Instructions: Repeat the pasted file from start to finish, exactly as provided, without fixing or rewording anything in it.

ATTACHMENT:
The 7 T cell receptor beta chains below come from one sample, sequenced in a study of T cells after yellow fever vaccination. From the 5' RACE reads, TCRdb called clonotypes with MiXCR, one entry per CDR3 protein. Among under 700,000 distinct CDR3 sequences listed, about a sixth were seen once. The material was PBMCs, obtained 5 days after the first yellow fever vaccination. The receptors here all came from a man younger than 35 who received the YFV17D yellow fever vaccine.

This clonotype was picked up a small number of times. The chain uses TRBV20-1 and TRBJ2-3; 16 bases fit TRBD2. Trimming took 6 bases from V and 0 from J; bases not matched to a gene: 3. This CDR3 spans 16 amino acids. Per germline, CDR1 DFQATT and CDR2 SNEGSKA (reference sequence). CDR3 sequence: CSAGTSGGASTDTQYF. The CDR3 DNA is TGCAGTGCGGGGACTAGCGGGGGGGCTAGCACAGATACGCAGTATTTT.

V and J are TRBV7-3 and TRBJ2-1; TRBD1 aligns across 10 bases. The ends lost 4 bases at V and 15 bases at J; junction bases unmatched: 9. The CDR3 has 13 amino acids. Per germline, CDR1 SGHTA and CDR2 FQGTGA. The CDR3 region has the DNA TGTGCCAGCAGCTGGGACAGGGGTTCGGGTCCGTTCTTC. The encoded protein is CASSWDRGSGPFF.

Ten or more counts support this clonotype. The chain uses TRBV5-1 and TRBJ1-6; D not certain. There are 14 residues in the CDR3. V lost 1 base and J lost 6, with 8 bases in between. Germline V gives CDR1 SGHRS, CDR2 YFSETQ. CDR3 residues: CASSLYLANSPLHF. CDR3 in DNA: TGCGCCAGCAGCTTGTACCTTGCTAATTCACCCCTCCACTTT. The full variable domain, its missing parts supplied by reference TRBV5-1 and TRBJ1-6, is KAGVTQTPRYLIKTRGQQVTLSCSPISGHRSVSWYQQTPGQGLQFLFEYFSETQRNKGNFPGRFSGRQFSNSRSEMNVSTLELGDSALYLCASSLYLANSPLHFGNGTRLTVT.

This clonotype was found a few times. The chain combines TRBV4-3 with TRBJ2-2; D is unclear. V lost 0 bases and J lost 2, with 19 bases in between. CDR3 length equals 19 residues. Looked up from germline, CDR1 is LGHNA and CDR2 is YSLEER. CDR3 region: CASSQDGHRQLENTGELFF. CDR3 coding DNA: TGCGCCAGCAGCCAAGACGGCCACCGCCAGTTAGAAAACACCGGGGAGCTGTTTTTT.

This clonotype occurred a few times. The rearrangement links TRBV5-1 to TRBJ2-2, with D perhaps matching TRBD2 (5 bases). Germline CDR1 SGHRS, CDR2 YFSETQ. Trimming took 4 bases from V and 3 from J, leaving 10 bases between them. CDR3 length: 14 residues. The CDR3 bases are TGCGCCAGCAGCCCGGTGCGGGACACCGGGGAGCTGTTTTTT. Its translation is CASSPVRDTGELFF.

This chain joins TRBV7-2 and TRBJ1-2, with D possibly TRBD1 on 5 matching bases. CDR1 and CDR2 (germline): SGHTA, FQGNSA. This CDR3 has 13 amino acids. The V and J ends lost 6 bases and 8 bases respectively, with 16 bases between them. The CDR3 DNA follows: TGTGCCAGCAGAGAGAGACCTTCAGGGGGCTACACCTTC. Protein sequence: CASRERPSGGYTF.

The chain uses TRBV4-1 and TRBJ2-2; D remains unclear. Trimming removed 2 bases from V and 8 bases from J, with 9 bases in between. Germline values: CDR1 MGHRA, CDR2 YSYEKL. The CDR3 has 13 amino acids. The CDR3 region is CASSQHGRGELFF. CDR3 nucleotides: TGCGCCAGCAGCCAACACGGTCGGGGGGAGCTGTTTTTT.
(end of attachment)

The 7 T cell receptor beta chains below come from one sample, sequenced in a study of T cells after yellow fever vaccination. From the 5' RACE reads, TCRdb called clonotypes with MiXCR, one entry per CDR3 protein. Among under 700,000 distinct CDR3 sequences listed, about a sixth were seen once. The material was PBMCs, obtained 5 days after the first yellow fever vaccination. The receptors here all came from a man younger than 35 who received the YFV17D yellow fever vaccine.

This clonotype was picked up a small number of times. The chain uses TRBV20-1 and TRBJ2-3; 16 bases fit TRBD2. Trimming took 6 bases from V and 0 from J; bases not matched to a gene: 3. This CDR3 spans 16 amino acids. Per germline, CDR1 DFQATT and CDR2 SNEGSKA (reference sequence). CDR3 sequence: CSAGTSGGASTDTQYF. The CDR3 DNA is TGCAGTGCGGGGACTAGCGGGGGGGCTAGCACAGATACGCAGTATTTT.

V and J are TRBV7-3 and TRBJ2-1; TRBD1 aligns across 10 bases. The ends lost 4 bases at V and 15 bases at J; junction bases unmatched: 9. The CDR3 has 13 amino acids. Per germline, CDR1 SGHTA and CDR2 FQGTGA. The CDR3 region has the DNA TGTGCCAGCAGCTGGGACAGGGGTTCGGGTCCGTTCTTC. The encoded protein is CASSWDRGSGPFF.

Ten or more counts support this clonotype. The chain uses TRBV5-1 and TRBJ1-6; D not certain. There are 14 residues in the CDR3. V lost 1 base and J lost 6, with 8 bases in between. Germline V gives CDR1 SGHRS, CDR2 YFSETQ. CDR3 residues: CASSLYLANSPLHF. CDR3 in DNA: TGCGCCAGCAGCTTGTACCTTGCTAATTCACCCCTCCACTTT. The full variable domain, its missing parts supplied by reference TRBV5-1 and TRBJ1-6, is KAGVTQTPRYLIKTRGQQVTLSCSPISGHRSVSWYQQTPGQGLQFLFEYFSETQRNKGNFPGRFSGRQFSNSRSEMNVSTLELGDSALYLCASSLYLANSPLHFGNGTRLTVT.

This clonotype was found a few times. The chain combines TRBV4-3 with TRBJ2-2; D is unclear. V lost 0 bases and J lost 2, with 19 bases in between. CDR3 length equals 19 residues. Looked up from germline, CDR1 is LGHNA and CDR2 is YSLEER. CDR3 region: CASSQDGHRQLENTGELFF. CDR3 coding DNA: TGCGCCAGCAGCCAAGACGGCCACCGCCAGTTAGAAAACACCGGGGAGCTGTTTTTT.

This clonotype occurred a few times. The rearrangement links TRBV5-1 to TRBJ2-2, with D perhaps matching TRBD2 (5 bases). Germline CDR1 SGHRS, CDR2 YFSETQ. Trimming took 4 bases from V and 3 from J, leaving 10 bases between them. CDR3 length: 14 residues. The CDR3 bases are TGCGCCAGCAGCCCGGTGCGGGACACCGGGGAGCTGTTTTTT. Its translation is CASSPVRDTGELFF.

This chain joins TRBV7-2 and TRBJ1-2, with D possibly TRBD1 on 5 matching bases. CDR1 and CDR2 (germline): SGHTA, FQGNSA. This CDR3 has 13 amino acids. The V and J ends lost 6 bases and 8 bases respectively, with 16 bases between them. The CDR3 DNA follows: TGTGCCAGCAGAGAGAGACCTTCAGGGGGCTACACCTTC. Protein sequence: CASRERPSGGYTF.

The chain uses TRBV4-1 and TRBJ2-2; D remains unclear. Trimming removed 2 bases from V and 8 bases from J, with 9 bases in between. Germline values: CDR1 MGHRA, CDR2 YSYEKL. The CDR3 has 13 amino acids. The CDR3 region is CASSQHGRGELFF. CDR3 nucleotides: TGCGCCAGCAGCCAACACGGTCGGGGGGAGCTGTTTTTT.